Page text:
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Excerpt from Oral History Interview with Eula McGill, February 3, 1976. Interview G-0040-1. Southern Oral History Program Collection (#4007) See Entire Interview >>

Southern labor activist loses job for participation in WTUL convention in D.C.

In this excerpt, McGill describes her invitation to participate in a convention in Washington, D.C., for labor unions in 1936. McGill was asked to attend on scholarship as a representative for the Women's Trade Union League because of her work as a volunteer organizer. Eleanor Roosevelt was, at the time, a member of the New York League and she had invited the New York and Alabama delegates to be her guests at the White House. Because of this, McGill had breakfast at the White House during the convention and also had the opportunity to meet Franklin Roosevelt. One aim of the convention was to push for more organization of the League in the South, although McGill argues that the League never made extensive gains in the region. Though this specific incident garnered recognition for McGill's volunteer organization activities, she ultimately lost her job at the Selma Manufacturing textile mill due to local publicity of the convention. Although her boss had granted her permission to take time off, once the story hit the Birmingham newspapers, she was fired for her involvement in local unionization.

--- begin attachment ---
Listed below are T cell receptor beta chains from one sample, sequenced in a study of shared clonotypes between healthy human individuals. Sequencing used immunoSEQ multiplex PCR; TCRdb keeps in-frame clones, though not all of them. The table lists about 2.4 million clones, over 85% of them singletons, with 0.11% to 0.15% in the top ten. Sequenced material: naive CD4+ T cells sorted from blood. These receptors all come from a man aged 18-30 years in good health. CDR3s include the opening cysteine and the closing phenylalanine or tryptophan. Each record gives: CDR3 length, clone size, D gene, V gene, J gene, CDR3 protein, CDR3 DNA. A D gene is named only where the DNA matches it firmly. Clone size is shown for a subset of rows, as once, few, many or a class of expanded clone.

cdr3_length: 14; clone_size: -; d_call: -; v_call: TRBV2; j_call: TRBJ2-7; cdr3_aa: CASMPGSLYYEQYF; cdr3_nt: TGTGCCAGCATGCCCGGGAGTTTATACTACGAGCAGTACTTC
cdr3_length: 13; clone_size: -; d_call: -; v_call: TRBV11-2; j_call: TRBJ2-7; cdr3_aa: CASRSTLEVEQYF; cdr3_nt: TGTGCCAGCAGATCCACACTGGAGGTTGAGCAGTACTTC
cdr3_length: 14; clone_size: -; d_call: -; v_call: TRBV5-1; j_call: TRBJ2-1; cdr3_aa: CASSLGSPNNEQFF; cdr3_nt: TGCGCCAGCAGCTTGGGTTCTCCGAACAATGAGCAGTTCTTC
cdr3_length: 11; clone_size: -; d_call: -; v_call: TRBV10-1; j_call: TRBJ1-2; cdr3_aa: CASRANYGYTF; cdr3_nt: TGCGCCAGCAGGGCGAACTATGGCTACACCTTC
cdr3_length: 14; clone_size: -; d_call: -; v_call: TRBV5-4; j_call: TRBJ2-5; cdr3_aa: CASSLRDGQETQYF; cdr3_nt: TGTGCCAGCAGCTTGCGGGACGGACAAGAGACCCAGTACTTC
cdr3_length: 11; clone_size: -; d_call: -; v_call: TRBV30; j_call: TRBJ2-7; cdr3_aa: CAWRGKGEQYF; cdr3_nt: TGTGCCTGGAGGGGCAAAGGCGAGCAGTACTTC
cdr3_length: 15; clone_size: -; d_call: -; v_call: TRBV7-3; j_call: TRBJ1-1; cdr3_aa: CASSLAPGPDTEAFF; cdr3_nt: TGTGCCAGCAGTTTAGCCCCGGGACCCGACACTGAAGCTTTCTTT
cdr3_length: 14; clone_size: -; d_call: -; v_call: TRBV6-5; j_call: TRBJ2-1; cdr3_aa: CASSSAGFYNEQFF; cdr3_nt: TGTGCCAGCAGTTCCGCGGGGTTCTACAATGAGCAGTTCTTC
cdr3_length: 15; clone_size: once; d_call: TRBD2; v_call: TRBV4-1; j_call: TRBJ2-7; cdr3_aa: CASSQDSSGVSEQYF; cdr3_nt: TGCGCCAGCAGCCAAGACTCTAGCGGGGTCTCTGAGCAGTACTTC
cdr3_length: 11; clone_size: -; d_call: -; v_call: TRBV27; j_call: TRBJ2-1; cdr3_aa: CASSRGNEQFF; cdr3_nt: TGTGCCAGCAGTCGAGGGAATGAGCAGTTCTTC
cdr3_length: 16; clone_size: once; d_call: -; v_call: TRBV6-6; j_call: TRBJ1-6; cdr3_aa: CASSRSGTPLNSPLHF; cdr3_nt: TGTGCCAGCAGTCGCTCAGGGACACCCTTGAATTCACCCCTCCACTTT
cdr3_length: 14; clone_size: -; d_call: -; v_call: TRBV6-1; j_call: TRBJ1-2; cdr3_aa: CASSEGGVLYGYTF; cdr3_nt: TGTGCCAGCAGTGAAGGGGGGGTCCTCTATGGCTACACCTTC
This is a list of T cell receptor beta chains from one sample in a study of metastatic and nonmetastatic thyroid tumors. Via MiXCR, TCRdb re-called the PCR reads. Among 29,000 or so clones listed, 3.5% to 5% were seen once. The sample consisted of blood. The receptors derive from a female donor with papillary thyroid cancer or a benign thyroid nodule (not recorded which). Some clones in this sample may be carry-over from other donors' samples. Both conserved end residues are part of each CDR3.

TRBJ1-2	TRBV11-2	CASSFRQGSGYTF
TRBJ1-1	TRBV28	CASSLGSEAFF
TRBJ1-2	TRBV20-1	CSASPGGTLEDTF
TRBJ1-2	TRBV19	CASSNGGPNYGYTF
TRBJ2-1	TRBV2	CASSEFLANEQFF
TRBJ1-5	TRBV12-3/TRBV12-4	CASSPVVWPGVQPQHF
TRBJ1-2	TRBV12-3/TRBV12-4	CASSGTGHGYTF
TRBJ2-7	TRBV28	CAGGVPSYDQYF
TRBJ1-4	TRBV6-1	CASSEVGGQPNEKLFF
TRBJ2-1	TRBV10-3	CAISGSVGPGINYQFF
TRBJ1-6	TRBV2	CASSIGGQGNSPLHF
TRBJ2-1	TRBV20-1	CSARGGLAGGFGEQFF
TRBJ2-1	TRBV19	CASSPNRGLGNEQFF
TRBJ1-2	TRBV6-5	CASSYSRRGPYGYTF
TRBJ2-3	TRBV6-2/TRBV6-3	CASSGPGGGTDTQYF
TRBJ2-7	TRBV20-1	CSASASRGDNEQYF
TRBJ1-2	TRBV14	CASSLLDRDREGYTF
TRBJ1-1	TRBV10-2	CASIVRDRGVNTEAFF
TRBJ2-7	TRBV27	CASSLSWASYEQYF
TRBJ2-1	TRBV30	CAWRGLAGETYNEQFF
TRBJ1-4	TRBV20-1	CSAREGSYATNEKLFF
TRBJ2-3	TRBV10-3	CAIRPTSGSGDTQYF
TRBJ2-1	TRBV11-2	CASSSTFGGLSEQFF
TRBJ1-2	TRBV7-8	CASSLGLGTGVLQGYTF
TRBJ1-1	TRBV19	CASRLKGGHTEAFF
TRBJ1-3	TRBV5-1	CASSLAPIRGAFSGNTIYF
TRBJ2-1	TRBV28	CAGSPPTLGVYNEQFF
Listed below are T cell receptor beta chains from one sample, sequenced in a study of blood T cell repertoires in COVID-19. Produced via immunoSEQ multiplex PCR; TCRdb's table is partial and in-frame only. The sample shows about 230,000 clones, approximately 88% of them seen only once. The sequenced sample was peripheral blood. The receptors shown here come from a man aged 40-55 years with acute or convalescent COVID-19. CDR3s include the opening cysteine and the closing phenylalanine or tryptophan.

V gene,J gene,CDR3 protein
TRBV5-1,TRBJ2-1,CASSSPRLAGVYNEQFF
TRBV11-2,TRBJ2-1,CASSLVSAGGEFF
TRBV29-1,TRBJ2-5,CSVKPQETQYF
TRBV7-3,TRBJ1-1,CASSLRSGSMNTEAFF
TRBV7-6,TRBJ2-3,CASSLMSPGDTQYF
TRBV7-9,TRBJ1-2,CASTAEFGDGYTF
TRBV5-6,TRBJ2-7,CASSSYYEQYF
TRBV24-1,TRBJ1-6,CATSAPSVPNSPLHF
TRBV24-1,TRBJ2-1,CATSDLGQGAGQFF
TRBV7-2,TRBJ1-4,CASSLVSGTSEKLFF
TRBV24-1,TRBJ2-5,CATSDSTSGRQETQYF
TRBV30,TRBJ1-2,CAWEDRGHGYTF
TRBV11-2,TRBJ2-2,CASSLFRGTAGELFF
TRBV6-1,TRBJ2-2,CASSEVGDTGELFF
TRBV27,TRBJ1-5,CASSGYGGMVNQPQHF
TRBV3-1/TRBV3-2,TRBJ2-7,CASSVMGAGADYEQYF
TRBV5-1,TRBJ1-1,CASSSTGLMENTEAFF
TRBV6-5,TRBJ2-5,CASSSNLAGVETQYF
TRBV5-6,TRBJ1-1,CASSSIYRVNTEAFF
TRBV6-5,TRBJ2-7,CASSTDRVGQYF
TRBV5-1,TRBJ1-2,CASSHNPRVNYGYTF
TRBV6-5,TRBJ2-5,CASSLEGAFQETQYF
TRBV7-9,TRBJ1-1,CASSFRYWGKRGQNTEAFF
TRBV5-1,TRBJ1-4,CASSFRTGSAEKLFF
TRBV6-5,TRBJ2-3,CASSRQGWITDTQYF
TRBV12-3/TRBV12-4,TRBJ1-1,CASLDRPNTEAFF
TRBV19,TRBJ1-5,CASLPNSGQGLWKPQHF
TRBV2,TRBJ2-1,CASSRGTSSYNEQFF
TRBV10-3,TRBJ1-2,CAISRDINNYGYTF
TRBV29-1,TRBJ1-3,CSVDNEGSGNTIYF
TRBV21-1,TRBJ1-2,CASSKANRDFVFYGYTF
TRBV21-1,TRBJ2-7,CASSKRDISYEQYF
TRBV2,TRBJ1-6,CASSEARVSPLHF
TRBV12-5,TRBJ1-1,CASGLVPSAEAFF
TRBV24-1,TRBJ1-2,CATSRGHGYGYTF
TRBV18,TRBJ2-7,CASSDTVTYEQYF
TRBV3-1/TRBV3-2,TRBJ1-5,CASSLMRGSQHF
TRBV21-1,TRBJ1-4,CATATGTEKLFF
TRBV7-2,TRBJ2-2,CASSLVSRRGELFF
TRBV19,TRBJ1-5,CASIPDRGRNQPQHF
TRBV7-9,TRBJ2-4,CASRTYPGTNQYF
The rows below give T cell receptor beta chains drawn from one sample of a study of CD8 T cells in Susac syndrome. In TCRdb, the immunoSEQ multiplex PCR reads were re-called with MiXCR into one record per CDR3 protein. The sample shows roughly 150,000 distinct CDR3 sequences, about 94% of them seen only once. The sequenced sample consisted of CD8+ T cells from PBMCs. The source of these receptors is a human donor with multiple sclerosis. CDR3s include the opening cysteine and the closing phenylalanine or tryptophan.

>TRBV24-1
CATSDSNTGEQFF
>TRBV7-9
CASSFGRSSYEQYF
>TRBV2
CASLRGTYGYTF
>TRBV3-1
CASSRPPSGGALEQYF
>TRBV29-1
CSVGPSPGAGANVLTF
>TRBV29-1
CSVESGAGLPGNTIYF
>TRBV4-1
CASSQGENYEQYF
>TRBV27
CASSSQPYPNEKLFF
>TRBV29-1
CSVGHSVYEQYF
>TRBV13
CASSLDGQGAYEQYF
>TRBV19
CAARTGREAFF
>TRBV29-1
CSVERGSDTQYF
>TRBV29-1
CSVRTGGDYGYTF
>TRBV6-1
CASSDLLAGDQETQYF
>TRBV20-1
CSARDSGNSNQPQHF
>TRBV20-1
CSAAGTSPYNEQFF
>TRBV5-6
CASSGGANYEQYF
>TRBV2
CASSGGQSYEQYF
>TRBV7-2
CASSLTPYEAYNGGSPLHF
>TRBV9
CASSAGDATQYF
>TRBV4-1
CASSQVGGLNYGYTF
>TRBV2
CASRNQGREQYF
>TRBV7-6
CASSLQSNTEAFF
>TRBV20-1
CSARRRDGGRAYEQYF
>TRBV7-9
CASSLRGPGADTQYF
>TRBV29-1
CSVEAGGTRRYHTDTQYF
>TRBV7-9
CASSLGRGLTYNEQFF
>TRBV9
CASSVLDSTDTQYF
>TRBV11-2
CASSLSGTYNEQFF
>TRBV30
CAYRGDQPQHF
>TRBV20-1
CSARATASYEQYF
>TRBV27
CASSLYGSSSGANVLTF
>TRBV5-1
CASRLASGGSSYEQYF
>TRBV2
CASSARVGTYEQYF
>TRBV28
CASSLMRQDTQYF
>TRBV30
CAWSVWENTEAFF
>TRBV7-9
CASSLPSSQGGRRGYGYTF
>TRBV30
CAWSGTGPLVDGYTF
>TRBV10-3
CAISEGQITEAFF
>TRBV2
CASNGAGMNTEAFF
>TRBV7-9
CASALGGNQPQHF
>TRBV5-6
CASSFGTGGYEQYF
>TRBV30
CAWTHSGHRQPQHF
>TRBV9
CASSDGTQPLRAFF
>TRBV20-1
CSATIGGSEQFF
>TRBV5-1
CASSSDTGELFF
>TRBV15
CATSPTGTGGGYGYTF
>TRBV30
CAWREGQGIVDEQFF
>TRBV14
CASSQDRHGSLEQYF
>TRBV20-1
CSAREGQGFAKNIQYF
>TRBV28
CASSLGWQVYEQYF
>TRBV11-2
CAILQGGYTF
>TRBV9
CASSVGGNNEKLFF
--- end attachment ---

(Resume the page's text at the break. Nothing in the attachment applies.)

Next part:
Citing this Excerpt

Oral History Interview with Eula McGill, February 3, 1976. Interview G-0040-1. Southern Oral History Program Collection (#4007) in the Southern Oral History Program Collection, Southern Historical Collection, Wilson Library, University of North Carolina at Chapel Hill.

Full Text of the Excerpt

You went to a convention in Washington?
EULA MCGILL:
Yes, during this time.
JACQUELYN HALL:
To the '36 convention?
EULA MCGILL:
I wasn't a delegate from the chapter; they gave me the trip, they called it a scholarship. The national League brought me because of my activity as a volunteer organizer in trying to help; they brought me up there kind of as a little bonus, I guess, to give me a little special attention. Polly Brown and Miss Morris and my sister went from the League, and Miss Mollie Dowd. I went along as the guest being paid for by the national organization.
JACQUELYN HALL:
I see. And what was that trip like for you?
EULA MCGILL: